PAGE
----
In 2005, the Dubai Multi Commodities Center (DMCC) entered into a joint venture initiative alongside Financial Technologies (India) Limited and the Multi Commodity Exchange of India Limited (MCX) to create the Dubai Gold and Commodities Exchange (DGCX).
It was established as a major commodity and currency derivatives exchange in the Middle East, with electronic trading accessible from anywhere in the world. It has adopted the DGR system for effecting the physical settlements of gold and silver against a futures contract position.
Steering the Dubai Multi Commodities Exchange is Ahmed Sultan Bin Sulayem, in the capacity of Executive Chairman. His career and leadership of the exchange began in 2001, as Director, Pre-Implementation DMCC Authority in readiness for the official opening of the exchange. In May 2002, when the DMCC commenced operations, Ahmed Sultan Bin Sulayem assumed the position of COO.
During his 11 year leadership of the DMCC, he was instrumental in establishing the DGCX and has held the position of Chairman since November 2007.
DGCX is licensed by the Dubai Multi Commodities Center and has its operations based outside the Jumeirah Lakes Towers area at present, with plans to move to the zone in the near future. Jumeirah Lakes Towers is part of the Jumeirah Lakes Free Zone, a designated area established in 2002 as a strategic initiative of the government of Dubai to provide the correct infrastructure required to launch and sustain a commodities marketplace in the Emerati nation.
Dubai has become synonymous with the trading of gold over recent years. This attracted further interest within the area and led to the need for a dedicated means of trading such instruments, and subsequently expansion to further commodity derivatives accomplished by the creation of the DGCX.
The exchange has offered a sophisticated means of hedging price risk exposure producers, manufacturers and end-users alike, which was previously unavailable in the Middle East. In addition to this, DGCX offers trading opportunities to financial communities and investment houses in both the Middle East and further afield who wish to access the commodity and currency derivative asset class.
In April 2012, Gary Anderson was appointed CEO of DGCX, his most recent senior appointment within a career spanning more than 30 years in the financial services industry.
Mr Anderson joined DGCX subsequent to having served as the Chief Operating Officer (COO) of Deutsche Bank’s Global Exchange Services (GES) business. Previously, as an Executive Director for Goldman Sachs International, he had responsibility for all aspects of its trading activities on the London International Financial Futures and Options Exchange (LIFFE) floor. He has also served as a member of the Boards of LIFFE, the Futures and Options Association and the London Clearing House.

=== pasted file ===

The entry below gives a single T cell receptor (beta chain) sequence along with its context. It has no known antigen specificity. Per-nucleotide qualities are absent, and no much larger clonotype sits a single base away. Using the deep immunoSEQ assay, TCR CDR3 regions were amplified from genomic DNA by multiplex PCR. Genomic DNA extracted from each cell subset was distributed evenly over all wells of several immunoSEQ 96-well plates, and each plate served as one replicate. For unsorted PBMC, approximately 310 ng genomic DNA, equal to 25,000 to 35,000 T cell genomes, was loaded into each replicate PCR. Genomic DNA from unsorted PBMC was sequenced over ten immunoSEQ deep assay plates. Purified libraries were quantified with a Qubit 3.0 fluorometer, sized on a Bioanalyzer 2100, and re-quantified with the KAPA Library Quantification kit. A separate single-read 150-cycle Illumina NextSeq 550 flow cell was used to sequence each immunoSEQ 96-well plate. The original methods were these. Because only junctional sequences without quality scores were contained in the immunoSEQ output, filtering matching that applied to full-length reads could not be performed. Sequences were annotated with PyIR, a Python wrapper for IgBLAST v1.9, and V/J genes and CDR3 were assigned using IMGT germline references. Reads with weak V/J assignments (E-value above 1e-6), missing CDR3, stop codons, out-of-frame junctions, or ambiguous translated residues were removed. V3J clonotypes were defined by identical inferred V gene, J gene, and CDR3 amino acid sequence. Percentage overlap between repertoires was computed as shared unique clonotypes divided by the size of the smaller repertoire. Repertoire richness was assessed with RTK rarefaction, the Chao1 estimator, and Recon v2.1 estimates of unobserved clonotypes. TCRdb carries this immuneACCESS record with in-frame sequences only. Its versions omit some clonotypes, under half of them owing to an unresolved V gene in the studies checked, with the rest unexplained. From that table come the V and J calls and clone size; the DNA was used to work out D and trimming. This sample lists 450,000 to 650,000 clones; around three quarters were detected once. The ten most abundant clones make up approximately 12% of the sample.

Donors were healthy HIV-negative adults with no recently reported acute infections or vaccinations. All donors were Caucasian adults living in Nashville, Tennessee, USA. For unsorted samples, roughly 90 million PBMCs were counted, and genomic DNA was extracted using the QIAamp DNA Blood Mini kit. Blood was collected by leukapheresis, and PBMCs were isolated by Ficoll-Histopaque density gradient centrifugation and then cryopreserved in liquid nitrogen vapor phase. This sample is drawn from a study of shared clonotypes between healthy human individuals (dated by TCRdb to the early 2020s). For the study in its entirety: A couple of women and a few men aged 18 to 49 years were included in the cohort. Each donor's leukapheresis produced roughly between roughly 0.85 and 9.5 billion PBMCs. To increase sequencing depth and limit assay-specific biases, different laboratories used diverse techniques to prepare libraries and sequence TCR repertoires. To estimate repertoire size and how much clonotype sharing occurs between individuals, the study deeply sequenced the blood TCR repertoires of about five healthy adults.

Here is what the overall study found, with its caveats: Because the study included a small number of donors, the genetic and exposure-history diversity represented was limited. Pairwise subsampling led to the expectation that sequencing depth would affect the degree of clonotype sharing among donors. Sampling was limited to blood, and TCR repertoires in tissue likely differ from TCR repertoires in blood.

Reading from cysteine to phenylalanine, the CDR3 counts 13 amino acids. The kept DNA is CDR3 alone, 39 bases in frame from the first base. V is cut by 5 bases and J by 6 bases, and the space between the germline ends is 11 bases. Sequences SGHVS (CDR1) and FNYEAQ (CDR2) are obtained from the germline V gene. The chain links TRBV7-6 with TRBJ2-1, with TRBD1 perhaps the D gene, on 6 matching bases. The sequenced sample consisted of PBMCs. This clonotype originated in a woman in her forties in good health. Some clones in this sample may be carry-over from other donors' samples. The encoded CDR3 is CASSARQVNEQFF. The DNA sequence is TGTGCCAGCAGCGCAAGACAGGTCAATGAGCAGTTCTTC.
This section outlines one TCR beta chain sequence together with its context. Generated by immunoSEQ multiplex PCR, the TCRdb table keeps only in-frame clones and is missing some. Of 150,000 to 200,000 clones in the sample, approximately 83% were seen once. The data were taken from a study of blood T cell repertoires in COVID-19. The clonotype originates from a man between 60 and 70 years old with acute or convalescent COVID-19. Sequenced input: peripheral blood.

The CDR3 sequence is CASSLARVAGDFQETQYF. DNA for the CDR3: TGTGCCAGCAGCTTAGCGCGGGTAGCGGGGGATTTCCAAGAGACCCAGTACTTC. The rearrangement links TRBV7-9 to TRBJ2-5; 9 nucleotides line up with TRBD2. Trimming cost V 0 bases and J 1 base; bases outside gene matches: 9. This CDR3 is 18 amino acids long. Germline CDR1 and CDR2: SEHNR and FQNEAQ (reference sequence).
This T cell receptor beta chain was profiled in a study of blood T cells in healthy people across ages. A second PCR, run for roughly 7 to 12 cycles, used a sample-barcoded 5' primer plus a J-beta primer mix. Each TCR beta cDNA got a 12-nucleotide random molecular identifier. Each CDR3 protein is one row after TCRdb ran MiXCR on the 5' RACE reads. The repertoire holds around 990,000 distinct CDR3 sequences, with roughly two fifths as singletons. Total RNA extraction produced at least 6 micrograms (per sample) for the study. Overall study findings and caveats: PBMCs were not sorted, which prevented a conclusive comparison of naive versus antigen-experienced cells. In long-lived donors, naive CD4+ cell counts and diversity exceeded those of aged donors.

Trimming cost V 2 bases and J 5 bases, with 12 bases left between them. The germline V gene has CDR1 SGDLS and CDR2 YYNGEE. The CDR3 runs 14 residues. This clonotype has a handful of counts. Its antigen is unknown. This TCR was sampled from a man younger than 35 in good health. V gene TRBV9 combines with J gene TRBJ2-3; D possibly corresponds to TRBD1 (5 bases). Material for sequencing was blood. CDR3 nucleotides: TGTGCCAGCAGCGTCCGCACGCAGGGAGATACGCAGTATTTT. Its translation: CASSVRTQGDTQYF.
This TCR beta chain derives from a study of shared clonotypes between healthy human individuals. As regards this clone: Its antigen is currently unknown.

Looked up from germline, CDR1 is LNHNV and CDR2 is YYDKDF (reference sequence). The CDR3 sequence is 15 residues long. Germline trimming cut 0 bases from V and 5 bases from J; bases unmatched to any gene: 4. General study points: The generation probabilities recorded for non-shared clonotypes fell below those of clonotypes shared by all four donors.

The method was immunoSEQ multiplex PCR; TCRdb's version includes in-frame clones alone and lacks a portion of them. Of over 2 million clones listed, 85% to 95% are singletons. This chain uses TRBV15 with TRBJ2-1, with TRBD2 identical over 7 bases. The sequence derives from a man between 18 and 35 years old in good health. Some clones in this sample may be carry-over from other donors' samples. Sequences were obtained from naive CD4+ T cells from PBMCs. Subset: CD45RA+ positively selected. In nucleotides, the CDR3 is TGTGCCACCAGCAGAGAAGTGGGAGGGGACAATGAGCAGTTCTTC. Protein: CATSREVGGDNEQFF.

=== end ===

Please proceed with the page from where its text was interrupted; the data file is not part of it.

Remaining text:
Before joining DGCX, Anderson was a Founding Partner in Triniti Financial Group, which provides professional trading environments and financial backing for day traders.
Forex Magnates spoke to Mr Anderson with regard to his view on DGCX’s vision and direction for the coming year.
What will DGCX do in 2013. Are there any new launches, different corporate strategies?
DGCX’s international profile has taken a leap in 2012 with many of its products emerging as important hedging, investment and price-reference tools for business communities across the world. Our Gold Futures contract, for example, has become particularly valuable to gold markets in Asian hubs like Singapore, which have substantial gold trading links with Dubai. DGCX’s Copper Futures launched in April 2012, which was designed to be the most liquid metal contracts in the world, has become the third-most actively traded copper contract in Asia.
DGCX will be seeking to build on its global reach in 2013. We are exploring the introduction of new commodity and currency derivatives products that will widen the range of investment and hedging instruments we offer not only to the region but also the broader global market. We will be looking to launch new products after studying demand. Among currencies, we are particularly exploring new Emerging Market currency contracts.
Among commodities, precious metals are a key part of our product strategy, given Dubai’s growing relevance in global precious metals trading. DGCX is constantly studying the evolving needs of the marketplace including the benefit of a spot gold contract. We are in close discussions with the industry through bodies to understand their needs for products and services.
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To ensure we have the technological infrastructure to support the increased volumes we expect, DGCX has partnered with Cinnober, one of the world’s leading trading technology providers, to develop a new trading platform for the Exchange. The platform will offer superior transaction speed and capacity to support the increasingly sophisticated requirements of our growing Member community, especially high-frequency traders (HFTs) and others that conduct algorithmic trading.